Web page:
• Data Mining course is taught at the Australian National University.
  • See also the Canberra Analytics Practise Group.
  • A Data Mining Course was held at the Harbin Institute of Technology Shenzhen Graduate School, China, 6 December – 13 December 2006. This course introduced the basic concepts and algorithms of data mining from an applications point of view and introduced the use of R and Rattle for data mining in practise.
  • Data Mining Workshop was held over two days at the University of Canberra, 27-28 November, 2006. This course introduced the basic concepts and algorithms for data mining and the use of R and Rattle.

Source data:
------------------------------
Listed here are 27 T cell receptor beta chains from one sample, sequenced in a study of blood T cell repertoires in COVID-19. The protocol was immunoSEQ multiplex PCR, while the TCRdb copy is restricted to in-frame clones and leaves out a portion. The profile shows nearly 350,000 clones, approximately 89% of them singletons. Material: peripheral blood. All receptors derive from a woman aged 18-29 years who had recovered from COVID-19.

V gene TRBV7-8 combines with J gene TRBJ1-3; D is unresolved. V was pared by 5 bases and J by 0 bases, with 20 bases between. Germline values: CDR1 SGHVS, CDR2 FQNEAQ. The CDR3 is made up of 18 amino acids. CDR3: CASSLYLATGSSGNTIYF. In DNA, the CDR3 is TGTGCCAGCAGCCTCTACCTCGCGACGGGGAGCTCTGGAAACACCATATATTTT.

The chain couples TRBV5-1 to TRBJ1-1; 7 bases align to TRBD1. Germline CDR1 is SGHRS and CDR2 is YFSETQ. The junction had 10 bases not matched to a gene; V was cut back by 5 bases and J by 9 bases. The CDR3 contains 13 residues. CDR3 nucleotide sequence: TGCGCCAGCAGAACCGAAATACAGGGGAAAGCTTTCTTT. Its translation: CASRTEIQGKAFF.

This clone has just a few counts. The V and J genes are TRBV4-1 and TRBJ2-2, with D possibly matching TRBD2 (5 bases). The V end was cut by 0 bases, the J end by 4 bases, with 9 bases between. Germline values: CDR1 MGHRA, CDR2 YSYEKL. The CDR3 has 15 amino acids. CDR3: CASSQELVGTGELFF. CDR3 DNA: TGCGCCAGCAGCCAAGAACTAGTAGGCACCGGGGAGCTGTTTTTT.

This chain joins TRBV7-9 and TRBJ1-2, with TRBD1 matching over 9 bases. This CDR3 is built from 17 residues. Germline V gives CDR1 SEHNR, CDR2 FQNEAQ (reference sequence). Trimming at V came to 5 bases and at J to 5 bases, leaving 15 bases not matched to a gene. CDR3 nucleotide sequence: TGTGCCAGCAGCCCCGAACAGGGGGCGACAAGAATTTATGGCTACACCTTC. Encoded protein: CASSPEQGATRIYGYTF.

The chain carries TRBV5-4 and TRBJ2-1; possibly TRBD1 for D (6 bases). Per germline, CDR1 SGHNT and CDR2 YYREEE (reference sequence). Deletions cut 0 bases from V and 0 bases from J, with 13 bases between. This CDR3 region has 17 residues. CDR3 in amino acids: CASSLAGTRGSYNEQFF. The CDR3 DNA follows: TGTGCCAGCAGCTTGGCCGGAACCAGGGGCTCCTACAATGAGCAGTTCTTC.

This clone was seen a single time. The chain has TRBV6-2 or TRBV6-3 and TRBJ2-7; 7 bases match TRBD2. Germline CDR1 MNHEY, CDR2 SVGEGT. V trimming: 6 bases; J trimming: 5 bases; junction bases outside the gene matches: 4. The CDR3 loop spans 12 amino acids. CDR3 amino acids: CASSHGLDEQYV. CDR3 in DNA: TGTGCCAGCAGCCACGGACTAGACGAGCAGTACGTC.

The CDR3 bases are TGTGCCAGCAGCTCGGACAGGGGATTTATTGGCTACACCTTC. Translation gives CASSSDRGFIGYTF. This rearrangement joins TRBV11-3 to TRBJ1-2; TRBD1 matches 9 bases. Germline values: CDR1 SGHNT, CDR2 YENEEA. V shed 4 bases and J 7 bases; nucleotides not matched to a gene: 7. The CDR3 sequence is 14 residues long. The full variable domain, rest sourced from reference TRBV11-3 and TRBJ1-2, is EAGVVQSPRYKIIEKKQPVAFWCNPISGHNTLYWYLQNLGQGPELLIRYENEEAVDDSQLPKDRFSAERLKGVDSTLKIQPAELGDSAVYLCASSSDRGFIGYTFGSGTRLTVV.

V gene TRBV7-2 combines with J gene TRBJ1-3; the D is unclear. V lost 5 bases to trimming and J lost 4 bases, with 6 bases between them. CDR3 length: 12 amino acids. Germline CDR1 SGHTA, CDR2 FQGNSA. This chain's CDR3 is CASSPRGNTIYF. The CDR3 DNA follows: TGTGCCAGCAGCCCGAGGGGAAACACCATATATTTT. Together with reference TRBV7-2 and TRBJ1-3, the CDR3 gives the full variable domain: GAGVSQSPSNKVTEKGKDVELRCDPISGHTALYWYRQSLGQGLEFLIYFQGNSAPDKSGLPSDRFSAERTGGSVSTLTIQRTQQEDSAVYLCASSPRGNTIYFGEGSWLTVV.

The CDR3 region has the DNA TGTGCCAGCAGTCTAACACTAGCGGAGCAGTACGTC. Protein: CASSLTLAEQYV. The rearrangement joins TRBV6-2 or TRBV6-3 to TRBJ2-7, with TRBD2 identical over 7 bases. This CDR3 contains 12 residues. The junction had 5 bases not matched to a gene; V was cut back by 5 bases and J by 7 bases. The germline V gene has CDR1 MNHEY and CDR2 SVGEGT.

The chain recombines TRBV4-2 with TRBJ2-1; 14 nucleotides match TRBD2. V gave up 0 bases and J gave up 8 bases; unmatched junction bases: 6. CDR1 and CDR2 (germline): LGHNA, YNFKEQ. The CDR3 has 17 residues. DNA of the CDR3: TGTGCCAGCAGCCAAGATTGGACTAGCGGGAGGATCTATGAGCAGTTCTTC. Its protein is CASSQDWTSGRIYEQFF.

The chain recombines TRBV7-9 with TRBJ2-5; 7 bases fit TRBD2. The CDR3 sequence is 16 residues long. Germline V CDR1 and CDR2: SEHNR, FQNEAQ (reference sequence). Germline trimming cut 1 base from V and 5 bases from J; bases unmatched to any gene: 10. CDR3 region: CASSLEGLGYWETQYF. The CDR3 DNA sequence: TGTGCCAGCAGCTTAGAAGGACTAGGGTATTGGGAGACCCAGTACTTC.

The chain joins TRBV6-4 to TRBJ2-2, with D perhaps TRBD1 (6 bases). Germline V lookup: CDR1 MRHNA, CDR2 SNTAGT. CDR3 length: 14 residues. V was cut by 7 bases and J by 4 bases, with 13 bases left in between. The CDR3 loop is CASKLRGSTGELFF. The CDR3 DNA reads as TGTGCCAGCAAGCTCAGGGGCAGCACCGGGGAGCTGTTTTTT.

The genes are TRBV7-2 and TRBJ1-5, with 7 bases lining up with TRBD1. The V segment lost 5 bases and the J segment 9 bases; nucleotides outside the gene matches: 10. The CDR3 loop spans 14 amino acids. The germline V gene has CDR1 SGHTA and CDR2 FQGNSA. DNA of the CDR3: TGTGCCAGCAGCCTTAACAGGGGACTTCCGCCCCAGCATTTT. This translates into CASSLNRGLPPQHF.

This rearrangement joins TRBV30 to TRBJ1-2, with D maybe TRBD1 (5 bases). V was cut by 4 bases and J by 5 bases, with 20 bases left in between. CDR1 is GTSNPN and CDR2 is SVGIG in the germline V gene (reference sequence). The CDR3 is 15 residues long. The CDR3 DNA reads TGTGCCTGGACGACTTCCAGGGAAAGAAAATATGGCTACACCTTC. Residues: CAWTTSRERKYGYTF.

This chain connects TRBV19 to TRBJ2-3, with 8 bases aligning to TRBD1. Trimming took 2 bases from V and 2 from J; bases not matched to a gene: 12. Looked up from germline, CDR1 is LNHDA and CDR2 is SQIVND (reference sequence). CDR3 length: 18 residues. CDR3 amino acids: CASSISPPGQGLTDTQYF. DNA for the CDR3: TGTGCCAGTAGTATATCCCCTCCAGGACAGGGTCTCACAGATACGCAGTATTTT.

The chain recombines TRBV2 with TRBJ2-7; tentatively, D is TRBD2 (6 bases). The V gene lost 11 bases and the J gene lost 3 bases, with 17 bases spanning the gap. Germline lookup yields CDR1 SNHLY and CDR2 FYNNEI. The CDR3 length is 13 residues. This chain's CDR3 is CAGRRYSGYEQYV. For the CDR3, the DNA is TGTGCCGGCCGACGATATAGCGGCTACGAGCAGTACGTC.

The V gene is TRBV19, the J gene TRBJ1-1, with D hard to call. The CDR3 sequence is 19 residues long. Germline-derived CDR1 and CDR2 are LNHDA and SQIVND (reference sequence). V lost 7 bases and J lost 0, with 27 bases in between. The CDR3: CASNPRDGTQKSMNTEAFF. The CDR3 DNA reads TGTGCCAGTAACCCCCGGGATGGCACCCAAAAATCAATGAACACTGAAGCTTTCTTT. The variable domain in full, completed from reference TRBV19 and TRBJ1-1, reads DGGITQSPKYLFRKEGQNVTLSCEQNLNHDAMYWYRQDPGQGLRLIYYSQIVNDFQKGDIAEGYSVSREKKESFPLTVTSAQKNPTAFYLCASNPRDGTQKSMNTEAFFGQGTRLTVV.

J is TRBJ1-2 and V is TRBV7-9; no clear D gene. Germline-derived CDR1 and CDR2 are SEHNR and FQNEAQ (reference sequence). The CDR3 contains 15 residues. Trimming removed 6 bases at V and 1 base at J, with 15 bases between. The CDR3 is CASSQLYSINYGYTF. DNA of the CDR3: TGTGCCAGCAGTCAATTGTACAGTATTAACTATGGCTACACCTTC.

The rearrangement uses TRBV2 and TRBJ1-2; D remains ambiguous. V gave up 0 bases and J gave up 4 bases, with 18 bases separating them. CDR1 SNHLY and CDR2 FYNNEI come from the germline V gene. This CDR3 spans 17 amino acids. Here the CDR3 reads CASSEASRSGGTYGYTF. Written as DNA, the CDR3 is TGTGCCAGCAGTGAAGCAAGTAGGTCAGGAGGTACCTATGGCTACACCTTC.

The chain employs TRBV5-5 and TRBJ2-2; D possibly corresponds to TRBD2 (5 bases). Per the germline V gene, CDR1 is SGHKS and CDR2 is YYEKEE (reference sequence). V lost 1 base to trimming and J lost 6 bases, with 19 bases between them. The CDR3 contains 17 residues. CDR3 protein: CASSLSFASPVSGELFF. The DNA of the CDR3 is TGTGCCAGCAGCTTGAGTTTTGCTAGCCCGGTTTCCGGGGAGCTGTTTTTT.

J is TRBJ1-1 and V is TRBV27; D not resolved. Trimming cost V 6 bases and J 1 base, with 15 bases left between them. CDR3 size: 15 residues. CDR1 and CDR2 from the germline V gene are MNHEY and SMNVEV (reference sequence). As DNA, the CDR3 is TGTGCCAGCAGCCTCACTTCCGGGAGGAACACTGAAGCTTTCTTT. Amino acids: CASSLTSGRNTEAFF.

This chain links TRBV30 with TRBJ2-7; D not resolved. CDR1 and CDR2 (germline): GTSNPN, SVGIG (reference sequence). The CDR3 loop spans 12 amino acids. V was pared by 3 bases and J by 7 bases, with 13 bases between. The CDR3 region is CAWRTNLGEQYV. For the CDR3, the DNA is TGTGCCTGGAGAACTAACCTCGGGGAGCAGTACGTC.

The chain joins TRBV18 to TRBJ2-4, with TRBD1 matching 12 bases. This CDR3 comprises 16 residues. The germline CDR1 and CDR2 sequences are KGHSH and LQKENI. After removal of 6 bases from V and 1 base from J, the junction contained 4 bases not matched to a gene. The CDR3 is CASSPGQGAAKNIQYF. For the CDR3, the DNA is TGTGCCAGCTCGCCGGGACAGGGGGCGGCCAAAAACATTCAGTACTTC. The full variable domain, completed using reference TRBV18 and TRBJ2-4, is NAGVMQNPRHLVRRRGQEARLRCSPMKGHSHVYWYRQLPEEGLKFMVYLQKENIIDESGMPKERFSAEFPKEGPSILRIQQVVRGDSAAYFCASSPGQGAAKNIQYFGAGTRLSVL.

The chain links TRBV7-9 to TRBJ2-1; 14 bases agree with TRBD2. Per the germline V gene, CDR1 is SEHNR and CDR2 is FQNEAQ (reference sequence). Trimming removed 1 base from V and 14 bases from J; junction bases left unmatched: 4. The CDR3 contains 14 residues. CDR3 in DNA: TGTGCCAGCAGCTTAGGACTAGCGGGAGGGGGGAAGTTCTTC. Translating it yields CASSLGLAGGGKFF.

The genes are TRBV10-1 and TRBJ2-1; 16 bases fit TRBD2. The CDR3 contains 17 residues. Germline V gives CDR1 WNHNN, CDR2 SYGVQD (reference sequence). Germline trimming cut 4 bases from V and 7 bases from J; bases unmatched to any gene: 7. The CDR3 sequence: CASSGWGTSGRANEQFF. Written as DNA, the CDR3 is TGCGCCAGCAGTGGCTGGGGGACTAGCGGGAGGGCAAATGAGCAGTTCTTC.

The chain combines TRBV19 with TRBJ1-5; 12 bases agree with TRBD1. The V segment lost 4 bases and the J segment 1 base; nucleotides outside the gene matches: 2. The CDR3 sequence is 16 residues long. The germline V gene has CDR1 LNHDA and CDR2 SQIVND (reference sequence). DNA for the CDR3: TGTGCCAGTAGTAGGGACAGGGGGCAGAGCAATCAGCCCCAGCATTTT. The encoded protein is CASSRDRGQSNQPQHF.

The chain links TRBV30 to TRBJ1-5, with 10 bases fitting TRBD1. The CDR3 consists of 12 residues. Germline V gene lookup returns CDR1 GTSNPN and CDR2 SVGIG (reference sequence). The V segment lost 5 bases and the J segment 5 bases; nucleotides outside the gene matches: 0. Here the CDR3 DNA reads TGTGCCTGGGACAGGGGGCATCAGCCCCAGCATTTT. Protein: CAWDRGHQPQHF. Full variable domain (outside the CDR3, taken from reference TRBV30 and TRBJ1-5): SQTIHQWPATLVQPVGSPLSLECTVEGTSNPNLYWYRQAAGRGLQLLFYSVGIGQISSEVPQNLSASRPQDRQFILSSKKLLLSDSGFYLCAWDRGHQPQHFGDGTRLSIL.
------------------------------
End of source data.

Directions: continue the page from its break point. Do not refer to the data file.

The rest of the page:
Using R for Data Mining

The open source statistical programming language R (based on S) is in daily use in academia and in business and government. We use R for data mining within the Australian Taxation Office. Rattle is used by those wishing to interact with R through a GUI.

R is memory based so that on 32bit CPUs you are limited to smaller datasets (perhaps 50,000 up to 100,000, depending on what you are doing). Deploying R on 64bit multiple CPU (AMD64) servers running GNU/Linux with 32GB of main memory provides a powerful platform for data mining.

R is open source, thus providing assurance that there will always be the opportunity to fix and tune things that suit our specific needs, rather than rely on having to convince a vendor to fix or tune their product to suit our needs.